Collisions between vehicles and wildlife up 20 percent in California

Driving by roadkill is never a pretty sight. And in California, it's not only sad, but costly. 

Collisions between vehicles and wildlife cost the state $276 million in 2016, according to report from the UC Davis Road Ecology Center. That's up 20 percent from the previous year.

Researchers used data from the California Highway Patrol (CHP) and the California Roadkill Observation System (CROS) to map stretches from California highways which are hotspots for animal collisions. The report notes the study only covers data provided by the CHP and CROS and not all collisions with animals in the state.

The study calculated the cost per mile for every wildlife-vehicle collision and estimated a return investment for installing fencing around hotspots to reduce collisions. For example, the research team found that for Interstate 280 in the Bay Area, the worst road for animal collisions in 2016, fencing would pay for itself in less than a year after reduced collisions.

“We’re seeing an increase in the rate of wildlife-vehicle collisions, and we’re not seeing an increase in our attempt to mitigate the problem,” said Fraser Shilling, co-director of the UC Davis Road Ecology Center in a news statement. “But this is definitely a problem we can solve. We have the resources and know-how to build solutions that can protect wildlife and drivers.”

Highway 50 in western El Dorado County made the list of worst roads for animal collision, although it ranked on the bottom of the list.

Here is a list of the top 10 worst roads in California for animal collisions, according to the study:

  1. Interstate 280, with 386 collisions over 23 miles. The cost per mile from wildlife-vehicle collisions along this highway is $874,520. The cost of fencing to protect wildlife could pay for itself in about half a year.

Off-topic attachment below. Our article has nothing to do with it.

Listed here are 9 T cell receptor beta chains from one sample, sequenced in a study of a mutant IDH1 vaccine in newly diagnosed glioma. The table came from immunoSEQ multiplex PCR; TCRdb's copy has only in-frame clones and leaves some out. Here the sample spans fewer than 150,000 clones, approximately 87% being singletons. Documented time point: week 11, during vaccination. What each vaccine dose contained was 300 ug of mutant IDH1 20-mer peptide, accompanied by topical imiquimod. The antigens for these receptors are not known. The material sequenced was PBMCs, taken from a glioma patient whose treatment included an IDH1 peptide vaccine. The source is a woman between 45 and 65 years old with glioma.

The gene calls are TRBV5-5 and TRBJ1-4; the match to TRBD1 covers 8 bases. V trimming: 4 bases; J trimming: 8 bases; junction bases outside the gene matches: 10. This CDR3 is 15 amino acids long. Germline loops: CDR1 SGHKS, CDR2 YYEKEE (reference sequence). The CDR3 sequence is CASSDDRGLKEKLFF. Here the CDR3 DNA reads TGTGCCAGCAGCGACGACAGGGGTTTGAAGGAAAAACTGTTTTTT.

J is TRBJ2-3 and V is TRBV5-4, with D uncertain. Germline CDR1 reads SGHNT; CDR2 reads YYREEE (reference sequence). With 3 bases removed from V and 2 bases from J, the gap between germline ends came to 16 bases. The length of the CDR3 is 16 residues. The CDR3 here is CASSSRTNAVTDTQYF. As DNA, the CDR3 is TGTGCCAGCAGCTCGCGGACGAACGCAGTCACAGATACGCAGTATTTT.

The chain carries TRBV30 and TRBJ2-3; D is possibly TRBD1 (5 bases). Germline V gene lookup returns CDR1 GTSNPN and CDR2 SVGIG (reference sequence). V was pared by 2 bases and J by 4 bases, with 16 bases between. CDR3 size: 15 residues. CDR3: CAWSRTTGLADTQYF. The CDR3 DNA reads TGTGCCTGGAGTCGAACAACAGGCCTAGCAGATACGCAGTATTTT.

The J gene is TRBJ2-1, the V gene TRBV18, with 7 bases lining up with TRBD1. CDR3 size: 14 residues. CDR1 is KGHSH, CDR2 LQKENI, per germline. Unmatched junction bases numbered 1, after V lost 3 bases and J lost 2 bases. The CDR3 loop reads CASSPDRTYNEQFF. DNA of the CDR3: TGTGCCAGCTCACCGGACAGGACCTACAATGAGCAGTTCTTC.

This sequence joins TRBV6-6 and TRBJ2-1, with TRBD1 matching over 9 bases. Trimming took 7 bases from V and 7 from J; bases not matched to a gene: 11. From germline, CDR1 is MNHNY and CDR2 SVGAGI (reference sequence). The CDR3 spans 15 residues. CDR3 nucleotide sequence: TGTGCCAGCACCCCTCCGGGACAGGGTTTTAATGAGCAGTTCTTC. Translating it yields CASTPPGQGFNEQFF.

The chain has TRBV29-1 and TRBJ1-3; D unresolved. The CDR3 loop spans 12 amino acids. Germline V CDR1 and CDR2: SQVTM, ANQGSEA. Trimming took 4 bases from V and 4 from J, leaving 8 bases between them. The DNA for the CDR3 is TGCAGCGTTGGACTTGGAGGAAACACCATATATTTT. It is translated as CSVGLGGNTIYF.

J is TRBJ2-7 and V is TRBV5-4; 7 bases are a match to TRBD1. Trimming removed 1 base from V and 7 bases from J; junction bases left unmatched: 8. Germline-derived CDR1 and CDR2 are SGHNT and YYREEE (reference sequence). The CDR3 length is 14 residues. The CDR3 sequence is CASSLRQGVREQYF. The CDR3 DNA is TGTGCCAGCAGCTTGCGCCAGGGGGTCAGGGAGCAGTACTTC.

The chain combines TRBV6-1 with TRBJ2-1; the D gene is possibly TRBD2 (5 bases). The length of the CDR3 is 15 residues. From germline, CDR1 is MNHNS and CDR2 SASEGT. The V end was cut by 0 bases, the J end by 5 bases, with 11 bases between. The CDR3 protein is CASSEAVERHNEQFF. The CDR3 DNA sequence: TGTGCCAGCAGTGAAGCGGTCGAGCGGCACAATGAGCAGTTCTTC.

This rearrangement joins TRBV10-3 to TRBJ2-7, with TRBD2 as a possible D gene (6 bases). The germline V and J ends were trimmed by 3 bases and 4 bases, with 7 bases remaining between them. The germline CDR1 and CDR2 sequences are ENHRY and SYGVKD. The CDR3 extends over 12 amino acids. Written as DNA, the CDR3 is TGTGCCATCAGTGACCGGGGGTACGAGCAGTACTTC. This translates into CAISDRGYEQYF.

2. U.S. Highway 101 in Marin County, with 225 collisions over 28 miles. Cost per mile is $525,009, with fencing paying for itself in less than a year.   
  3. State Route 13, with 81 collisions over 6.5 miles. Cost per mile is $307,218, with fencing paying for itself in a little over a year.
  4. State Route 24, with 114 collisions over 11 miles. Cost per mile is $233,567, with fencing paying for itself within less than two years.
  5. State Route 174, with 75 collisions over 11 miles. Cost per mile is $216,521, with fencing paying for itself within less than two years.
  6. Interstate 680, with 221 collisions over 72 miles. Cost per mile is $193,762, with fencing paying for itself within about two years.
  7. State Route 9, with 119 collisions over 20 miles. Cost per mile is $151,995, with fencing paying for itself within about 2.5 years.
  8. State Route 2 with 33 collisions over 6 miles. Cost per mile is $144,731, with fencing paying for itself within three years.
  9. U.S. Highway 101 at the west end of the San Fernando Valley, with 13 collisions over 26 miles. Cost per mile is $137,735, with fencing paying for itself within three years.
  10. U.S. Highway 50 in western El Dorado County with 245 collisions over 54 miles. Cost per mile is $118,692, with fencing paying for itself within 3.5 years.

© 2017 KXTV-TV


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